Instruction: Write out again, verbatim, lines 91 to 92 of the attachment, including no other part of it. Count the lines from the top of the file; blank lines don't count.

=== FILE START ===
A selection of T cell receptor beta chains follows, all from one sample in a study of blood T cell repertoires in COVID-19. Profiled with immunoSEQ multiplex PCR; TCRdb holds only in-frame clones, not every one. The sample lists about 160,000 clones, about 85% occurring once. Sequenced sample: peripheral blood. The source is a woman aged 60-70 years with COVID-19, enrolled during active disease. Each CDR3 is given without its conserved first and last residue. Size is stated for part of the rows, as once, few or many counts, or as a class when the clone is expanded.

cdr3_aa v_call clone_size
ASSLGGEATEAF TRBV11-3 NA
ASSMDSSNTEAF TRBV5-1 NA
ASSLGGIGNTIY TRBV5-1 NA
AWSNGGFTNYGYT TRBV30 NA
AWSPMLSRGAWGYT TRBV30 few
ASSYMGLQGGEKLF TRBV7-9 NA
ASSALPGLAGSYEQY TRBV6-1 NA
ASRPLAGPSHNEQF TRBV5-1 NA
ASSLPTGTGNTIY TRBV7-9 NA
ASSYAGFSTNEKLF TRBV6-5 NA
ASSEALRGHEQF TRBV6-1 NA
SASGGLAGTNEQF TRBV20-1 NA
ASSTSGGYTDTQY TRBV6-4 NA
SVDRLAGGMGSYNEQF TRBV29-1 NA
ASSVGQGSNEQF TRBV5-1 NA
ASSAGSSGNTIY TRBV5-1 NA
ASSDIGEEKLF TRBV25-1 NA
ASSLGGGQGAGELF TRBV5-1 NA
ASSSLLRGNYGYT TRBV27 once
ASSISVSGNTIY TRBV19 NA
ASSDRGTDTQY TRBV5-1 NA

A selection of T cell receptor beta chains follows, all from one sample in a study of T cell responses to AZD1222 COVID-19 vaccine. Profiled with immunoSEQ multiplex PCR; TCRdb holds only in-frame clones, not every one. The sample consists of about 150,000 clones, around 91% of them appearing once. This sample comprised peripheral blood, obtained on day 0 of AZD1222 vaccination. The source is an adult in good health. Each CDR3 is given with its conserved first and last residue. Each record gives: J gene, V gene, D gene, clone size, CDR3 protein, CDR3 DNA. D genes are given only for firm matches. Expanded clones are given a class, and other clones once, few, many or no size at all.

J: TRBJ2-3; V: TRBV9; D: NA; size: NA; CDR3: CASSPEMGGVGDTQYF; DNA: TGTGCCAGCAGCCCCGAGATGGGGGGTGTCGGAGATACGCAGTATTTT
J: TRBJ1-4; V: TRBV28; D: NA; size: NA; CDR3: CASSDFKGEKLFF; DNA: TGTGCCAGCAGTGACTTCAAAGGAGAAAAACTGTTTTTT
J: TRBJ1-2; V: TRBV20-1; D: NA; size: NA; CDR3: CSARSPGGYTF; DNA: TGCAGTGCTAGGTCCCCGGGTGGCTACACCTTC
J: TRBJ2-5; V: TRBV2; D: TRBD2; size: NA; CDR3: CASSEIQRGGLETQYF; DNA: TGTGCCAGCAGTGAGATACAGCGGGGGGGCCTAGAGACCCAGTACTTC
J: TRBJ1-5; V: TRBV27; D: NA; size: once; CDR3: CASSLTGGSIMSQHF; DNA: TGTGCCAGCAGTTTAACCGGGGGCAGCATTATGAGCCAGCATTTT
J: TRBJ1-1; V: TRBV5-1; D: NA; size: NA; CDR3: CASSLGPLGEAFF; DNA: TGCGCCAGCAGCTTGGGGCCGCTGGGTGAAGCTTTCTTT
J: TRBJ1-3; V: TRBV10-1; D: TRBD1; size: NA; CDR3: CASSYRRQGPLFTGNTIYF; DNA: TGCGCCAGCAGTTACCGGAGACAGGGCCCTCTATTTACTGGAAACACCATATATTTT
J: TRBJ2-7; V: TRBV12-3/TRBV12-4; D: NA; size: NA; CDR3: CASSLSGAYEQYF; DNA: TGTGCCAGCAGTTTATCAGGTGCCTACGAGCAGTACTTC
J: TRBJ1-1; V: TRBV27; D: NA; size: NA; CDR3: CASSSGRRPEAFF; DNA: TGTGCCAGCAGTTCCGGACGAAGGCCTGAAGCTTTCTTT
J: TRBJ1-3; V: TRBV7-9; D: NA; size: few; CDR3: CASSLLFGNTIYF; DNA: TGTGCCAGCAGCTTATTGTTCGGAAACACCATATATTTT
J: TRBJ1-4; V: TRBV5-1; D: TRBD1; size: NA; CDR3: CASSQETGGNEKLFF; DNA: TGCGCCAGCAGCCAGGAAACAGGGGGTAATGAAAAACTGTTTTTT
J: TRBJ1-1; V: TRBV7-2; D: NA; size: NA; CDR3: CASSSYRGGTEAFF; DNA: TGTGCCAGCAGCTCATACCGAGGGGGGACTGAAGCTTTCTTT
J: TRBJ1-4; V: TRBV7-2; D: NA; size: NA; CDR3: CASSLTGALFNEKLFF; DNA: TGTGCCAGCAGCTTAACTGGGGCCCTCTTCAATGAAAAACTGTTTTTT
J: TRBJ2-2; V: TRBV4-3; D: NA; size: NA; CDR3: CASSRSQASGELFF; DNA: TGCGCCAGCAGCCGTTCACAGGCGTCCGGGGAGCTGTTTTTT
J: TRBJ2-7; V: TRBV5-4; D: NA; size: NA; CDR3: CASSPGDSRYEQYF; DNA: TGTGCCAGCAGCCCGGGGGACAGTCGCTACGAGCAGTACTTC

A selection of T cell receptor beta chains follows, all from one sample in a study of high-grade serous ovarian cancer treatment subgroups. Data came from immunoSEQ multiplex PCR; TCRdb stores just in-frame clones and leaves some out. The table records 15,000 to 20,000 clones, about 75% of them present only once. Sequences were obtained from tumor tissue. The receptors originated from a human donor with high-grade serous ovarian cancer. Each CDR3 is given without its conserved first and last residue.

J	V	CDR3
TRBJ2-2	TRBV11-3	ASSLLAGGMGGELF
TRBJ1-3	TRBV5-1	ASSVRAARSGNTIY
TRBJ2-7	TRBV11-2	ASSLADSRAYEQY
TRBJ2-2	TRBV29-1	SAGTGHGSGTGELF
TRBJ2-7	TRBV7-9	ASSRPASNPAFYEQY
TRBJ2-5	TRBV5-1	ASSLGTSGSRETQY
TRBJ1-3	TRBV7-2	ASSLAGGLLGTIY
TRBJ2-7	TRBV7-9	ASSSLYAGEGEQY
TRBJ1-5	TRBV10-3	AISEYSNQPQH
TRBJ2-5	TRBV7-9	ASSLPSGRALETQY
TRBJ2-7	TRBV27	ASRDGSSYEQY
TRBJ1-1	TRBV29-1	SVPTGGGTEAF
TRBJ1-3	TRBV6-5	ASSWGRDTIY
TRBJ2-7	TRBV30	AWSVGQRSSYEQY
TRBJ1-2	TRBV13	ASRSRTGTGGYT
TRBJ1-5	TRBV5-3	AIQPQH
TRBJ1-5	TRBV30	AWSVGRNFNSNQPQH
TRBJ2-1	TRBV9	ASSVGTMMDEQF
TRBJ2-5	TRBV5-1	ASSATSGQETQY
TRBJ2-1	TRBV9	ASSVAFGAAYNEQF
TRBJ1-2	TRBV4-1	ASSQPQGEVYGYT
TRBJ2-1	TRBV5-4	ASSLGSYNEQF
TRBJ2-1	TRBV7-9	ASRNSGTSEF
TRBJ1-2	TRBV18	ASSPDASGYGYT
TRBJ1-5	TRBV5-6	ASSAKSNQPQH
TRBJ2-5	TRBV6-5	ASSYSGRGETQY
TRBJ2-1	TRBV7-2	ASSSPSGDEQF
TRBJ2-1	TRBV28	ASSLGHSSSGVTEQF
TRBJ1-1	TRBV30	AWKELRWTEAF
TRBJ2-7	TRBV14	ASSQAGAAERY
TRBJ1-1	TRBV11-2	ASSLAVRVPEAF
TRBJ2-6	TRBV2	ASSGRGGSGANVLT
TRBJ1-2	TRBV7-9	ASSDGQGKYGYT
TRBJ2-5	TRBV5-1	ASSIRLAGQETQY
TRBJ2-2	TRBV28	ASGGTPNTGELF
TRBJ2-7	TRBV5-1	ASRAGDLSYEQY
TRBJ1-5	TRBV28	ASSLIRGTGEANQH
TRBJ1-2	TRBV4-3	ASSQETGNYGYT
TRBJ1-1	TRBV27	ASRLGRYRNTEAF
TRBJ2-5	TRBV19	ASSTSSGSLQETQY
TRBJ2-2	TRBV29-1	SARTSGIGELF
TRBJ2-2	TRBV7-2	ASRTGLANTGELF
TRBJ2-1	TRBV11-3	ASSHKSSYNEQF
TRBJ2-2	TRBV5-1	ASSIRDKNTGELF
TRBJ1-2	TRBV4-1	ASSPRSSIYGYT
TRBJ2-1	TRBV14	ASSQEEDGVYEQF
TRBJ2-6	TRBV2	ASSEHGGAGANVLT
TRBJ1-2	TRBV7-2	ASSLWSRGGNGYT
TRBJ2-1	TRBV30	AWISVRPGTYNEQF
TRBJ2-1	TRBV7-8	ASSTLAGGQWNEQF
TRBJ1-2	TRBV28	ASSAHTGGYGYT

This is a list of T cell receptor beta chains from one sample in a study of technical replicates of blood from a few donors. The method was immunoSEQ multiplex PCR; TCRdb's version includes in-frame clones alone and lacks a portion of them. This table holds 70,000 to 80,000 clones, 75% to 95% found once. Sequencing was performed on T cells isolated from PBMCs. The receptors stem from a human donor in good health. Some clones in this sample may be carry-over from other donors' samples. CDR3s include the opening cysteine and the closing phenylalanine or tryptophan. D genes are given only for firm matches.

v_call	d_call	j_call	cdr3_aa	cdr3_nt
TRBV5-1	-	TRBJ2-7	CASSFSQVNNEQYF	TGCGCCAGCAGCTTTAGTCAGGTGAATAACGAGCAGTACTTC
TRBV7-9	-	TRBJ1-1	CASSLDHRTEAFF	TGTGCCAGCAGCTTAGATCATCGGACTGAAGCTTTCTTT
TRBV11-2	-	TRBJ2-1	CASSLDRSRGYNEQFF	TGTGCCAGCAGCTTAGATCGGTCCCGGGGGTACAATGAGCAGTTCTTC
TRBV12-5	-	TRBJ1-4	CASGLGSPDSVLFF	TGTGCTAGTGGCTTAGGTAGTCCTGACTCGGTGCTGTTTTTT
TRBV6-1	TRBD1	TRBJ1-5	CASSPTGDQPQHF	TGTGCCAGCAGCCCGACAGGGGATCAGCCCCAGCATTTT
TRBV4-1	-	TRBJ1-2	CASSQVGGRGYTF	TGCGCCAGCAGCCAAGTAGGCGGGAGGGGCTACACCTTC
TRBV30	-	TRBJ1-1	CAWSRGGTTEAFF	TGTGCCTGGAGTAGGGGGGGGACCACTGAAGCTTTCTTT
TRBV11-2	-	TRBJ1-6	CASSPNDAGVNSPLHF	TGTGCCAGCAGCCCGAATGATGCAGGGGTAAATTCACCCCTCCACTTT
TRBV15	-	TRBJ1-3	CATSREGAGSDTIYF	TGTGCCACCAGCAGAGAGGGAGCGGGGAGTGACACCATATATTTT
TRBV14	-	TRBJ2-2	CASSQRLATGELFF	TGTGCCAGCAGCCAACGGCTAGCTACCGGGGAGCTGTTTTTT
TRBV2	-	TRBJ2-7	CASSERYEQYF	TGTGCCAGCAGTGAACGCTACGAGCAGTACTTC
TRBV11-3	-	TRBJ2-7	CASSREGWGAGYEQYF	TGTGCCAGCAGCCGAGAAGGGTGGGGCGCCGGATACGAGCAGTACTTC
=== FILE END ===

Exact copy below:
TRBJ2-1	TRBV7-8	ASSTLAGGQWNEQF
TRBJ1-2	TRBV28	ASSAHTGGYGYT